What's going on?
Shares of Britain’s Whitbread, owner of Costa Coffee and Premier Inn, jumped over 7% on Monday after Elliott Advisors, the US activist investor, revealed it had become the company’s largest shareholder.
What does this mean?
Whitbread, formerly a big brewing company, owns a collection of businesses – the two largest of which are Costa (a big rival to Starbucks and other coffee chains in the UK) and Premier Inn, a budget hotel chain.
According to the Financial Times, Elliott wants Whitbread to split up the company and make the two divisions entirely separate entities. It’s not the first activist fund to buy shares and push for this change at Whitbread – but Elliott’s revelation (it has a history of successful investor activism) certainly got the market’s attention.
Why should I care?
For markets: Investors tend to prefer “pure-play” investments.
Elliott’s logic appears to be that Whitbread is less valuable than the sum of its parts. The argument is that by separating its businesses, investors can choose which one(s) they want to invest in. Both should, in theory, subsequently become more popular with investors – and thus more valuable.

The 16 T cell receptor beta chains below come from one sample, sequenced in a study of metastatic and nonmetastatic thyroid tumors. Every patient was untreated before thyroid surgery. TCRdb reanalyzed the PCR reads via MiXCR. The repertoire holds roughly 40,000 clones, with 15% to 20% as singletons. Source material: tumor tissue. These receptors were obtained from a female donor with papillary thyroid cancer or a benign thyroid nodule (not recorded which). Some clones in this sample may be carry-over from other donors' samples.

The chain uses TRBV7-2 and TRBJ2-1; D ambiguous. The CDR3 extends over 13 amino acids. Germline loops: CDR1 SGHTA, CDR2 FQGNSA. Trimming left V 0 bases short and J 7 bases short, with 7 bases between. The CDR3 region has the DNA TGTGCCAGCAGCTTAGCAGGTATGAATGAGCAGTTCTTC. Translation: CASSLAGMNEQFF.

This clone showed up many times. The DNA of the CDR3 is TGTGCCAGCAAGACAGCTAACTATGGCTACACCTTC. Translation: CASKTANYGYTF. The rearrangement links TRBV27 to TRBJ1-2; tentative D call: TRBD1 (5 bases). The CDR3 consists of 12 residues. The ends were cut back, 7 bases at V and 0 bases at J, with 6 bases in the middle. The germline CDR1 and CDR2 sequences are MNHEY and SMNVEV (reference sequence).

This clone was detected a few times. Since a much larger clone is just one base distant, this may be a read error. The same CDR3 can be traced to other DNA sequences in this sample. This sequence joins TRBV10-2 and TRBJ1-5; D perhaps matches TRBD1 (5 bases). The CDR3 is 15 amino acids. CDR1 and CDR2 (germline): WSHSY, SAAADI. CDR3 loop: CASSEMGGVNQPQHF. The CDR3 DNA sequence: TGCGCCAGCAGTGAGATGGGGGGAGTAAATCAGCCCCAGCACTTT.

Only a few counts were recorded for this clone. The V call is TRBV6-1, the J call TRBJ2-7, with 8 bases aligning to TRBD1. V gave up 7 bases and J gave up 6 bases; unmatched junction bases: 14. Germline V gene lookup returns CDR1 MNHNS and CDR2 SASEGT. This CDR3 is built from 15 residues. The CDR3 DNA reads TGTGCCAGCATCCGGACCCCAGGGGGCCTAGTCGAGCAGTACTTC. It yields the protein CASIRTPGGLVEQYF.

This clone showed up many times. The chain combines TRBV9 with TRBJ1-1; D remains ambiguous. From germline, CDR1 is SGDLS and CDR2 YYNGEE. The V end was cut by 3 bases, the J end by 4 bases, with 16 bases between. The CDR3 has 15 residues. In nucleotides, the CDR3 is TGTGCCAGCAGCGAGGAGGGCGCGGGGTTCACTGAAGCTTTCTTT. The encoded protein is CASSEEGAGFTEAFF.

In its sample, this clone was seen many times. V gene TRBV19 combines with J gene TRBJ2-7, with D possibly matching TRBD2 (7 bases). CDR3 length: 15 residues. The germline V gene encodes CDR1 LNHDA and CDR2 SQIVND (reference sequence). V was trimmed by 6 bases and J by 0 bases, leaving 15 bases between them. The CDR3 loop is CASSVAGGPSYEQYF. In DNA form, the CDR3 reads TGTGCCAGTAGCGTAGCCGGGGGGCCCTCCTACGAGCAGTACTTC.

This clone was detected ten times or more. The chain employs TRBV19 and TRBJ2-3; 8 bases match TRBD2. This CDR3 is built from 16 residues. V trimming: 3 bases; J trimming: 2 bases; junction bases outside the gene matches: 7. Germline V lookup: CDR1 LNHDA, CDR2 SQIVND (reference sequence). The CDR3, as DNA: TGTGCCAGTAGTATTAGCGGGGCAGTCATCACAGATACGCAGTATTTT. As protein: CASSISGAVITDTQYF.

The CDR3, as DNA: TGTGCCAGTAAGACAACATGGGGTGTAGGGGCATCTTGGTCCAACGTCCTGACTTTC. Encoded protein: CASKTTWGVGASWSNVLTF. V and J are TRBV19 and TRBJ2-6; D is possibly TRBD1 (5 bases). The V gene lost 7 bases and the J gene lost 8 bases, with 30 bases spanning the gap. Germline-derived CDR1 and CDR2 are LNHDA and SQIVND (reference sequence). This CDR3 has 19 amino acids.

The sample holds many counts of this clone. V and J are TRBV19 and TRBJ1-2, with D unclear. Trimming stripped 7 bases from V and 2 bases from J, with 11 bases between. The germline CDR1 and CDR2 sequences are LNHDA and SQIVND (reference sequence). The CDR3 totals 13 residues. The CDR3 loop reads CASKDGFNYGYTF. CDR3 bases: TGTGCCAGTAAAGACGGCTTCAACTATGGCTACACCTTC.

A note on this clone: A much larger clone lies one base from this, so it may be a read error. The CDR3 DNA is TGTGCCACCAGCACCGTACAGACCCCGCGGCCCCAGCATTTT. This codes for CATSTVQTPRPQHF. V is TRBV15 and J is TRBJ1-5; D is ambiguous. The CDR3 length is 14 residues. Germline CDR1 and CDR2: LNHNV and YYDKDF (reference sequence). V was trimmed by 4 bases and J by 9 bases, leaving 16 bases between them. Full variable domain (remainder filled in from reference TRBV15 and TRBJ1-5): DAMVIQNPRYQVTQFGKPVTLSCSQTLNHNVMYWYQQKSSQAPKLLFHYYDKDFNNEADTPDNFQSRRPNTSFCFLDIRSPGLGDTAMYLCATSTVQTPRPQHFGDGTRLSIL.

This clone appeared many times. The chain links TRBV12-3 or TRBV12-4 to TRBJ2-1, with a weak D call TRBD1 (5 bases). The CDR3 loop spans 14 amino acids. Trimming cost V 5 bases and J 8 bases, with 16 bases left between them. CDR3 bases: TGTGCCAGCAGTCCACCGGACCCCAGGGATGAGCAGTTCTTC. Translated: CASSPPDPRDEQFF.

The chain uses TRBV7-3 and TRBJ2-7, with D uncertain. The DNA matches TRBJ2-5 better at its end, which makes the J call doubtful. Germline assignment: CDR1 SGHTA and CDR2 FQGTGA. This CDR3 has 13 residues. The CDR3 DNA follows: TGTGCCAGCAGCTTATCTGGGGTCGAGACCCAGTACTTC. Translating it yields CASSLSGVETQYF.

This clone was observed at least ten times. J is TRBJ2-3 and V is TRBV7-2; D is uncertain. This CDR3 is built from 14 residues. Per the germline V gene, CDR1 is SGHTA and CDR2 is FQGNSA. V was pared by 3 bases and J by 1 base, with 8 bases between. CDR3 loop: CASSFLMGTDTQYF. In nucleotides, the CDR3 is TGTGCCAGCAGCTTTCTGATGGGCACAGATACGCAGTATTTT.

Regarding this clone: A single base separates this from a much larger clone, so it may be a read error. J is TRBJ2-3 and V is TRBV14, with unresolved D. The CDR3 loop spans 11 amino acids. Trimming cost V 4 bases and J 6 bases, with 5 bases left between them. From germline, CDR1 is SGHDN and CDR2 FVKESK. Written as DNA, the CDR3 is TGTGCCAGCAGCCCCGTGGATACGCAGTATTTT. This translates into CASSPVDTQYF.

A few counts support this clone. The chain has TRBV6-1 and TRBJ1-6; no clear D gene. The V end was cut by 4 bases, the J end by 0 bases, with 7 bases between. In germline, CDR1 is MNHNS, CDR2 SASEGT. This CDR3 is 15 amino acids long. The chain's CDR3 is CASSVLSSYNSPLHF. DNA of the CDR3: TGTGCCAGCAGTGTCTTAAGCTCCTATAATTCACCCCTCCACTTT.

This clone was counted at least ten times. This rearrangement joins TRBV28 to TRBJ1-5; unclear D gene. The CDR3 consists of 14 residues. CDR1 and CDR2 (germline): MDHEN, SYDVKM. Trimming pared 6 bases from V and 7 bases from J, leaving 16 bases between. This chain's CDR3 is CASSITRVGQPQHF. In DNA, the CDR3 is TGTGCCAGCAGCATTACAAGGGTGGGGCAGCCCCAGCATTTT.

The bigger picture: Elliott Advisors holds considerable sway over many of the world’s biggest companies.
Wherever there’s a takeover or turnaround opportunity, there’s a decent chance that Elliott isn’t far away. It was instrumental in forcing the brewer AB InBev to pay a higher price than it initially offered for SABMiller; just recently, it helped force Qualcomm agree to increase its offer for rival chipmaker NXP. Elliott is also currently pushing mining giant BHP Billiton to change its corporate structure, and is involved in a swathe of other potential deals, including a battle for control of Telecom Italia with French media giant Vivendi. CEOs and board members at virtually all major companies are compelled to plan for a potential visit from the Elliott suits (among other big activist investors) when plotting out their strategies.